UPDATE 16/03/2015: Registration now closed. Watch this space for news of the new COST website.
We are delighted to announce that limited spaces for members of the public have now been released for the forthcoming conference of the COST Action ‘Reassembling the Republic of Letters’! We’d love to see you there!
Conference: Reassembling the Republic of Letters, COST Action Digital Humanities Conference
Date: 12pm Sunday 22nd – Monday 23rd March 2015
Location: St Anne’s College, University of Oxford
Registration fee: £16
In order for non-Action members to attend the conference, you must sign up via the link above by Friday 13th March 2015 and must pay the mandatory refreshments fee of £16 to cover lunches and refreshments. You are welcome to purchase the Sunday conference dinner or Monday buffet dinner, and limited accommodation at St Anne’s is also available – please purchase asap via the link above. Please indicate on the registration form if you are not intending to stay for both days, however, the refreshments fee is a subsided flat rate for all delegates, regardless of whether attending for the full 1 1/2 days. Additional accommodation options can be found at http://www.universityrooms.com/en/city/oxford/home.
As of March 2015, 30 countries have joined the COST Action, and over 70 representatives from the fields of history, literature, archival study, digital humanities, IT, librarianship, editing, and design will be gathering in Oxford for the network event. Come and join the conversation!
Further details on the COST network: Between 1500 and 1800, the evolution of postal communications enhanced the capacity of ordinary men and women to scatter correspondence across and beyond Europe. This epistolary exchange helped knit together an imagined community known to contemporaries as the ‘republic of letters’, an international, knowledge-based civil society, crucial to that era’s intellectual breakthroughs, and formative of many of modern Europe’s values and institutions. Ironically, the exchange of letters which created this community also dispersed the documentation required to study it, posing enormous difficulties for historians of the subject ever since. The key insight of this project is that the ongoing revolution in digital communications can provide a fresh solution to the scholarly problems created by the previous evolution of postal communications. This project is therefore dedicated to designing open-access and open-source digital infrastructure capable of facilitating the radically multilateral collaboration needed to reassemble this scattered documentation and to support a new generation of scholarly methods and research questions.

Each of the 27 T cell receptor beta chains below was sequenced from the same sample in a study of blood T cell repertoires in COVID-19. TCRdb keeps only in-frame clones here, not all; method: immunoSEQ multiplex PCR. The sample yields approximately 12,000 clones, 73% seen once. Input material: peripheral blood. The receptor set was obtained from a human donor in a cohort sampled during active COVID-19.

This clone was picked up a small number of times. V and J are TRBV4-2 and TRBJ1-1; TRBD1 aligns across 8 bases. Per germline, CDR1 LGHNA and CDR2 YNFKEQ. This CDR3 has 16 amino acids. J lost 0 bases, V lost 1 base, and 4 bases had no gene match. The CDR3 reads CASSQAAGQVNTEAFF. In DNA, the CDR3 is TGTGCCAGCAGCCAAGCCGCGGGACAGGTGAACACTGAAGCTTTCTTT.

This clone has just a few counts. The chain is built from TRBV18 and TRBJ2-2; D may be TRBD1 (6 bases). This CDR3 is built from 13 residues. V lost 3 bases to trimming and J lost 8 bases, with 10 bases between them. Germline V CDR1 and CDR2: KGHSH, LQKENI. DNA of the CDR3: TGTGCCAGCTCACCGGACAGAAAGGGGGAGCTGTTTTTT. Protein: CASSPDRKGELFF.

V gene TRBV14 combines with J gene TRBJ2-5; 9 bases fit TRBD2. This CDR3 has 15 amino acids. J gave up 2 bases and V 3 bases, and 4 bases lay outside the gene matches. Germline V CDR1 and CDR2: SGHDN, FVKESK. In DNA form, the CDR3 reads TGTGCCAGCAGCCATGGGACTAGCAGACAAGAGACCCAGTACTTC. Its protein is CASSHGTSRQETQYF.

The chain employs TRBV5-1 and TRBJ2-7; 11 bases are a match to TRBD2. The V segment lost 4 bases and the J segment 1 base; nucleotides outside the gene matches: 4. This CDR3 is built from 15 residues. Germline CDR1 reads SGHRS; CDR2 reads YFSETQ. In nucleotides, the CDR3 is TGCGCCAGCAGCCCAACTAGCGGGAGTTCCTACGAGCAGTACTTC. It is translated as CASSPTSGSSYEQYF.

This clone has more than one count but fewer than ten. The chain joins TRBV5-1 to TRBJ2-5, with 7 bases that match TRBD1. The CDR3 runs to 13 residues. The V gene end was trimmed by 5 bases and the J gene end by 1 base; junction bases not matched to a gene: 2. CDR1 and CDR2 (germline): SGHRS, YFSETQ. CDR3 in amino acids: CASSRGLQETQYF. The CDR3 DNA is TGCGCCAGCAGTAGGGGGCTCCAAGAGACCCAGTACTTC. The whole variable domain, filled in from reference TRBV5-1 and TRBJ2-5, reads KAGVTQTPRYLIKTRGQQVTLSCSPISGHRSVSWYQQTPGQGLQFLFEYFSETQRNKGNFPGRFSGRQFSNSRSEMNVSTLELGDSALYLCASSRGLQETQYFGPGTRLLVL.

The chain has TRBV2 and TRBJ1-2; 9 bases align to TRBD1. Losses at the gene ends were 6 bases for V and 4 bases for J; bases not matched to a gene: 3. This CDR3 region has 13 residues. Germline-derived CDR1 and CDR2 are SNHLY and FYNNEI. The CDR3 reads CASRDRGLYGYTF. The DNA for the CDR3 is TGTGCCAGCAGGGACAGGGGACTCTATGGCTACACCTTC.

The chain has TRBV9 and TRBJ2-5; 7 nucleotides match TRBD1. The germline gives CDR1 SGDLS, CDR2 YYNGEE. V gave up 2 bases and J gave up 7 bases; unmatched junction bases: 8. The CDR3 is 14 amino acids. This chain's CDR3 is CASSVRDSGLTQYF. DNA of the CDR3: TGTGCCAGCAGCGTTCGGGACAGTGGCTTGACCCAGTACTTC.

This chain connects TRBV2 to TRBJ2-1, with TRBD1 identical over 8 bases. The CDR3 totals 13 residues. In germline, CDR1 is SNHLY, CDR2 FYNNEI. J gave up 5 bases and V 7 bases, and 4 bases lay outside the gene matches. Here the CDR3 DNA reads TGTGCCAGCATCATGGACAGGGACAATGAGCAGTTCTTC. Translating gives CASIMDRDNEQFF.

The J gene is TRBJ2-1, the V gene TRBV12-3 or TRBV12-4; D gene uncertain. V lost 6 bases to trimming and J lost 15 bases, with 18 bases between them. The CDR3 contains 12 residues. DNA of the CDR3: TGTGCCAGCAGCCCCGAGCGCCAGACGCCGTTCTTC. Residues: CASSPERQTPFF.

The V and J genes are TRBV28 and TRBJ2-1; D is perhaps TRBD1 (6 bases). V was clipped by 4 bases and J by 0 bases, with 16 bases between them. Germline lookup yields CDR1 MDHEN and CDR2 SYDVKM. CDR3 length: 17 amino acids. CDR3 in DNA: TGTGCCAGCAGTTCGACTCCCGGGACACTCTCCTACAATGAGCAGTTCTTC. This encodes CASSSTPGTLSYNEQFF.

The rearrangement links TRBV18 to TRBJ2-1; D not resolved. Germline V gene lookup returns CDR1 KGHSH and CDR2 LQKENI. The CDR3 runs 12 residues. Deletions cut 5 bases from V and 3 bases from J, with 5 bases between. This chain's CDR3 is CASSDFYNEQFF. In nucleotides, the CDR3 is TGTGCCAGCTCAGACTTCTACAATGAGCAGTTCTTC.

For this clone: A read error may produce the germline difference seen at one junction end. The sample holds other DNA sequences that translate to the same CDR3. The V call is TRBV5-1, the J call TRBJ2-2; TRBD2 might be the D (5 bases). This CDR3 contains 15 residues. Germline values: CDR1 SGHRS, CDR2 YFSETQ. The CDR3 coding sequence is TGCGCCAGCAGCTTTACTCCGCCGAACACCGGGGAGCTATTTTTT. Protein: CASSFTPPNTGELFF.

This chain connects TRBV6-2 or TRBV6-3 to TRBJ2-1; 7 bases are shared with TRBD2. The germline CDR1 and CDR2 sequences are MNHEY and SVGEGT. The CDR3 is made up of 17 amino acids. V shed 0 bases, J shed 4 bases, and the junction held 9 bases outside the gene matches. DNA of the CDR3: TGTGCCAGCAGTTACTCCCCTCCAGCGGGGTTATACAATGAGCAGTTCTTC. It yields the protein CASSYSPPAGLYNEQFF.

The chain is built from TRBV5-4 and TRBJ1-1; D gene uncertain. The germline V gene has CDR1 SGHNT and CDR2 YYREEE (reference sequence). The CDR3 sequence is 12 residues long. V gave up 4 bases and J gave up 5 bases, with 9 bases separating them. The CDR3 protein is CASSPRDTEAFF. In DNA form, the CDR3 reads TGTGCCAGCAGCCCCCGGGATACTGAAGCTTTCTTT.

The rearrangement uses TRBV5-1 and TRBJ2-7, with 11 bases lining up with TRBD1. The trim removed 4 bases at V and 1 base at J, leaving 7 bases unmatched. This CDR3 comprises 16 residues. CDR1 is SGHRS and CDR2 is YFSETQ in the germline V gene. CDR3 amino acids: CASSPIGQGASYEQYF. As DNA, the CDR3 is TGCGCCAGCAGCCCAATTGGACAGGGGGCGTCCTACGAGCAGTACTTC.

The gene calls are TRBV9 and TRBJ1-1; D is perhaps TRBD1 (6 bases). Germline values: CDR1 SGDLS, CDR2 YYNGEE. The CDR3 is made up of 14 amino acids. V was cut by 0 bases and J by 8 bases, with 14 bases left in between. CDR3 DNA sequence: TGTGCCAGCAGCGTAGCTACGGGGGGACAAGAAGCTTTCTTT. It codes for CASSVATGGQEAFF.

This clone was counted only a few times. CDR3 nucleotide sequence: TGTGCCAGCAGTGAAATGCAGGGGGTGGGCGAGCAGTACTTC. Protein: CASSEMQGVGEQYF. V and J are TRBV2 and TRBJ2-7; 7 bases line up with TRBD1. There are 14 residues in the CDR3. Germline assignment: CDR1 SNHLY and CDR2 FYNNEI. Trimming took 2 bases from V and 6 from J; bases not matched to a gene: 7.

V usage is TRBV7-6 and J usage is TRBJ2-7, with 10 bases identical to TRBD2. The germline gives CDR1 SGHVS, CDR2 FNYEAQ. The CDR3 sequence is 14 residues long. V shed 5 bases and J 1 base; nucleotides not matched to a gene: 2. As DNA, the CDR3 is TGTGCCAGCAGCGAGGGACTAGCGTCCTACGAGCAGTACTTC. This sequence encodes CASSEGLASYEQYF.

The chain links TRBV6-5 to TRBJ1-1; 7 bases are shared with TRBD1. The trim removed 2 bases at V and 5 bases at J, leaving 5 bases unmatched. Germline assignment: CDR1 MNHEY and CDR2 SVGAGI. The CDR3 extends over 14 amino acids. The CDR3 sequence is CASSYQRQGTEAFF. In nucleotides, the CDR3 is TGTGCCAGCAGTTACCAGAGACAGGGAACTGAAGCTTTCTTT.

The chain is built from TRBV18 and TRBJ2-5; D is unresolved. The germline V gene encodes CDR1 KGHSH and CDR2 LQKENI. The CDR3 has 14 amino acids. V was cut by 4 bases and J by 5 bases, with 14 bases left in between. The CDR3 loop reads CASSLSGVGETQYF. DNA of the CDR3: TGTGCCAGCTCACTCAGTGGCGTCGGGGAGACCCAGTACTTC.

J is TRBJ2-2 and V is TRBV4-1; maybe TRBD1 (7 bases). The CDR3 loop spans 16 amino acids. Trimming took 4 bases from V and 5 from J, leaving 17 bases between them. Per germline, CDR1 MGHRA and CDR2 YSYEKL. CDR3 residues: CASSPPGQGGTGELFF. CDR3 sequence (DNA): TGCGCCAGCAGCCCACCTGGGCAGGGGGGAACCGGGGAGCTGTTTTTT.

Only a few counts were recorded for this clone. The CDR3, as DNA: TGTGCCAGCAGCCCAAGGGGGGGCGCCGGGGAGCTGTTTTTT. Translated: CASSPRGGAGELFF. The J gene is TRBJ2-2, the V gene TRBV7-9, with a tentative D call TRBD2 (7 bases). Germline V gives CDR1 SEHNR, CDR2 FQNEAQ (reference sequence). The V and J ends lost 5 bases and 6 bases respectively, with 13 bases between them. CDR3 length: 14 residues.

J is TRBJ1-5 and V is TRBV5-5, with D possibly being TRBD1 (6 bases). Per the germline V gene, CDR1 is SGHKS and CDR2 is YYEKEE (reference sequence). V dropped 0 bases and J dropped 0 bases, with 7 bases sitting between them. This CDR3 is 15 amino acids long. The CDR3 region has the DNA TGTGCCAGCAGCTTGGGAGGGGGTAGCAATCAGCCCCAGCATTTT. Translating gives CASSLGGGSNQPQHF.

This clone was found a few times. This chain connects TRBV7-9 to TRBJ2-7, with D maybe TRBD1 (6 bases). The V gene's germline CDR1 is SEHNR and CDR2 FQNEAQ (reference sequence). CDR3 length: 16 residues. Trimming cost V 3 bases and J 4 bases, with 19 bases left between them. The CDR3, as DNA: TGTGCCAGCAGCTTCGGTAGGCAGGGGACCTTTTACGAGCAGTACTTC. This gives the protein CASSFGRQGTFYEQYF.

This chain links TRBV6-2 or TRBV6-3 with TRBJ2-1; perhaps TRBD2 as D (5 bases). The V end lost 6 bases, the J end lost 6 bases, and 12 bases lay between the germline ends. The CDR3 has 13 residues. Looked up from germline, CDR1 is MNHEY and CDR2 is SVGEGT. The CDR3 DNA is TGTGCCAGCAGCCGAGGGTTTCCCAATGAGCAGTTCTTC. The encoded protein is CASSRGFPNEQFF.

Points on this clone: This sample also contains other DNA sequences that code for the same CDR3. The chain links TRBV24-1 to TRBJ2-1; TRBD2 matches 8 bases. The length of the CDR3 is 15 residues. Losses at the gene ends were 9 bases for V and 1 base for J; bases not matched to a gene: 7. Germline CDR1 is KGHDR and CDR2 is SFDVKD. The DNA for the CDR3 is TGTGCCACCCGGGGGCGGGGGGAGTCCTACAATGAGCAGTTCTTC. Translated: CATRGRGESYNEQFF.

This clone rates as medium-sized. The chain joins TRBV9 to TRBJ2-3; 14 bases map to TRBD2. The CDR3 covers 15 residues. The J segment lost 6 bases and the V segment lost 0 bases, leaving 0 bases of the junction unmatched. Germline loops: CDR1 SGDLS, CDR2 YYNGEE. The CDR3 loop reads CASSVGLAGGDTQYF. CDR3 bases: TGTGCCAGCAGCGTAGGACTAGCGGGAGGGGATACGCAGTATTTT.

Further details on the event: This multi-faceted event combines Working Group meetings and a public-facing two-day conference, with the aim of providing all participants with a comprehensive and up-to-date understanding of current developments relevant to the network. Running alongside these, a digital humanities Training School will induct newcomers into the current state of the field. The conference is composed of a series of brief ‘flash presentations’, which present problems or developing solutions relevant to some of the key items in each Working Group’s agenda. Please see the conference programme above.
Please note that members of the public can only attend the Conference (i.e. 12pm on Sunday 22nd to the end of Monday 23rd), and not the Training School or Action meetings.
Please direct any queries to cost[at]history.ox.ac.uk.